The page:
Follicle regions in both IHC and H&E stained microscopic images have to be
determined in an automatic manner. In this WP, computationally efficient image
segmentation methods will be investigated. Furthermore, microscopic images are
large in size and some parts of the image do not contain any clinically
significant information, therefore they have to be segmented into subregions
before further processing to reduce the overall computation cost. For this
reason, we will study covariance based and MRF based image segmentation methods.
Recently, Donoser et al.  developed a covariance matrix based image
segmentation method for regular images. Covariance and co-difference matrix
based segmentation method for microscopic images will be also developed in this
WP. As described in WP1, the co-difference method will be computationally more
efficient than the covariance method, because the co-difference matrix can be
computed without performing any multiplications.
Another probabilistic segmentation approach is based on Markov Random Fields (MRF)
, which model image properties as a random field whose probability density
function is assumed to be Gibbsian. Graph cut techniques can be effectively used
to find the global minimum of the energy function representing the smoothness
[21,22] and consistency of the image data in MRFs and they are fast enough to be
practical . These techniques consider a weighted graph for the energy
function with two terminal vertices called the source and sink. A cut is a set
of edges such that the terminals are separated in two disjoint sets. In weighted
graphs, the cost of the cut is defined to be the sum of weights of the edges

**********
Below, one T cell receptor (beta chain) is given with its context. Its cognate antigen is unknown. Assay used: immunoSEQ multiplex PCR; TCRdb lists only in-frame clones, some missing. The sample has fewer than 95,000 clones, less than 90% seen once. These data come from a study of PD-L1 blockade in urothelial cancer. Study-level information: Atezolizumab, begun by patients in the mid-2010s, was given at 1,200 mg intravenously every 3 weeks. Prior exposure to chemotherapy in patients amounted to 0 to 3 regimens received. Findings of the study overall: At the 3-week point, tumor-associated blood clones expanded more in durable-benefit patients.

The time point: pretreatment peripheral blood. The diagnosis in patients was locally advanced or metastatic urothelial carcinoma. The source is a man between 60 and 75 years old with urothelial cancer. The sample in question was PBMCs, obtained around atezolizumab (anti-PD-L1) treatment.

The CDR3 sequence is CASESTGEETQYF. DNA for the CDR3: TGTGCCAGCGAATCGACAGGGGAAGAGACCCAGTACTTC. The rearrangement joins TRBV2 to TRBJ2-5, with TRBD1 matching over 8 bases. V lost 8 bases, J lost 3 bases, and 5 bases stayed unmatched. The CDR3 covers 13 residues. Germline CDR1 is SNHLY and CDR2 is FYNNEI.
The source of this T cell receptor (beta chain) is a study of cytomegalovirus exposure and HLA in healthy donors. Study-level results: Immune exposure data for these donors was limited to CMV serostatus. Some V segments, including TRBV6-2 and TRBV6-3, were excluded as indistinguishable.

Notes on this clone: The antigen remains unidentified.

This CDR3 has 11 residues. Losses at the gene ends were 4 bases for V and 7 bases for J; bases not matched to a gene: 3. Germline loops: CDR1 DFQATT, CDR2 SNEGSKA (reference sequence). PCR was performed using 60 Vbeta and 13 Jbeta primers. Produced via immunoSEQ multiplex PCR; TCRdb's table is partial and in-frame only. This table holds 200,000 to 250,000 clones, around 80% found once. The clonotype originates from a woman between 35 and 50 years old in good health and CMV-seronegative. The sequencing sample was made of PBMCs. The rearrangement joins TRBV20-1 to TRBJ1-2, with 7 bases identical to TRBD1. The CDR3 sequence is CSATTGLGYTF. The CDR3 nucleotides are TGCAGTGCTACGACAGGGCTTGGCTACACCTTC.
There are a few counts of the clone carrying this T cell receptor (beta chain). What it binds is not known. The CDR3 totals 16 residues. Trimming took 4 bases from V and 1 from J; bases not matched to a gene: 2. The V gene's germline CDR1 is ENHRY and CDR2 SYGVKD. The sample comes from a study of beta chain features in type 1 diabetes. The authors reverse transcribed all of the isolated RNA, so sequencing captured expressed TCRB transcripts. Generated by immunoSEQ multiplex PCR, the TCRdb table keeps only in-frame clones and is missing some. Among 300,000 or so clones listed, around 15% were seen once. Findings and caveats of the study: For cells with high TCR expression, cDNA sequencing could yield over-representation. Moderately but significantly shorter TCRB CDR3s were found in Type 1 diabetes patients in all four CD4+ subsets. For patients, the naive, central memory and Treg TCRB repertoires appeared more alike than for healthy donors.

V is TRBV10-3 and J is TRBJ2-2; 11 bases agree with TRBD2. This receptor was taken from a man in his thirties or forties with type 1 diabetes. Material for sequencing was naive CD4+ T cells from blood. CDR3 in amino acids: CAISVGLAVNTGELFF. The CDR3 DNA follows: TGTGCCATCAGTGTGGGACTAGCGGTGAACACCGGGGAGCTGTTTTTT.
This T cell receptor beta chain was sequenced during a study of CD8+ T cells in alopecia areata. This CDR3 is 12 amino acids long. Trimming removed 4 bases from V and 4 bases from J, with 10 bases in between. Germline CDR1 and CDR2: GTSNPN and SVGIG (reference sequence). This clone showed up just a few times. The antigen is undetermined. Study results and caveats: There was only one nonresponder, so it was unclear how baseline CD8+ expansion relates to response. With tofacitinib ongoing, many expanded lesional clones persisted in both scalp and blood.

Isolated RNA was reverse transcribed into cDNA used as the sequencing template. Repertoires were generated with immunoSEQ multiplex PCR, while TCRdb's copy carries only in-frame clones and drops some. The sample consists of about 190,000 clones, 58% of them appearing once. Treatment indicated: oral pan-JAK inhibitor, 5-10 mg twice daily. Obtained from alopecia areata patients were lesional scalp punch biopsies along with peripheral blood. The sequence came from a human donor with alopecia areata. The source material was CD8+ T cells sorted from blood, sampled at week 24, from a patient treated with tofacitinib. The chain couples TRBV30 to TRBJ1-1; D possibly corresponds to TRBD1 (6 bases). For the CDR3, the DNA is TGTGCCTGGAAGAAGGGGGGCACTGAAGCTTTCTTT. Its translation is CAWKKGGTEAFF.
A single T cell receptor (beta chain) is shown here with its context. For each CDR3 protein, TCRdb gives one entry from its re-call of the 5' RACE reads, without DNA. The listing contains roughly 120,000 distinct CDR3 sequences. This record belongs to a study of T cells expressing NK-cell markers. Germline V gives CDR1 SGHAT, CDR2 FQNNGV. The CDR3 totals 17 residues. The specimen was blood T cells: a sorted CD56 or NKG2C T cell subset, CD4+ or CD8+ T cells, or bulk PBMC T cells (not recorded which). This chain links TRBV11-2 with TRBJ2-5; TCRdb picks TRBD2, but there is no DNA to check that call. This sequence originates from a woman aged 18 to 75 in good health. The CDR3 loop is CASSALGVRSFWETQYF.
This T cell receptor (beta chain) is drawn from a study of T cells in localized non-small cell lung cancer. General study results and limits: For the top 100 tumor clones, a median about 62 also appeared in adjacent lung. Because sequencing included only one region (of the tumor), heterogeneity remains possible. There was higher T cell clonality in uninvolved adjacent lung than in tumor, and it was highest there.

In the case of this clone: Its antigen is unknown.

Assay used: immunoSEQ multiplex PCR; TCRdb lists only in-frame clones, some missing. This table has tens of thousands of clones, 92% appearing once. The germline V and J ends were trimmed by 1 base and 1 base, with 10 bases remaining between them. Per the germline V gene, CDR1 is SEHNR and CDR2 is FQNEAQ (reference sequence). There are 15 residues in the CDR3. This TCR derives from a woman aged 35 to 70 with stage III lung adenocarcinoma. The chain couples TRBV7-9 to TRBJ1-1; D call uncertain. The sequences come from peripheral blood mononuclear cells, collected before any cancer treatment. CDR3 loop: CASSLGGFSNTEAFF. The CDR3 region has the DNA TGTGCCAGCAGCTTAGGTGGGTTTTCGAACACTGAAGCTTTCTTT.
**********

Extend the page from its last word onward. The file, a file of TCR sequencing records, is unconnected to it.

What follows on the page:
crossing the cut. The minimum cut problem is to find the cut with the minimum
sum. The basic idea is that the minimum cut minimizes the energy either globally
or locally. The minimum cut, in turn, can be computed very efficiently by
In the specific problem of Follicle Lymphoma Classification, five output classes
are defined (nuclei, cytoplasm, extracellular material, background and red blood
Graph cuts can quite easily incorporate other information or smoothness
constraints, e.g. edges, detected features e.g. to define better energy
functions to be minimized, so that improved segmentation results can be
obtained. More specifically, parameters, such as color, intensity wavelet
coefficients and wavelet packets will be used.
In addition, the use of Graph-cut techniques to higher dimensionality images
obtained by registrating IHC and H&E images will be studied. This may
significantly improve the segmentation result. A registration module for these
images is already available at OSU, however the consortium intends to perform
additional research in this field ((e.g. based on SIFT feature extraction and
matching ). In this WP, all of the methods will be compared with each other
and the currently available methods. Final result will be a computationally
efficient segmentation algorithm, which will not require supercomputers for
segmenting microscopic images in the future.
Segmentation and Model-based Representations
segmentation algorithms for IHC and H&E images of follicular lymphoma using
covariance, co-difference and MRF based methods
2.1: Automatic segmentation of IHC images.
2.2: Automatic segmentation of H&E images.
Registration of IHC and H&E images.
Testing in the OSU FL image database.
6) Report on
segmentation methods for FL images.
7) MRF based
based segmentation algorithm.
Co-difference based segmentation algorithm.
Registration of IHC and H&E images algorithm.
report on the scientific work carried out in WP2 during the exchange
Dr. Nikolaos Grammalidis, Dr. Sotitis Malassiotis, Dr. Kosmas Dimitropoulos,
Researcher 3, Researcher 4
Metin N. Gurcan, Jeffrey Prescott
Prof. A. Enis Cetin, Alexander Suhre, Kivanc Kose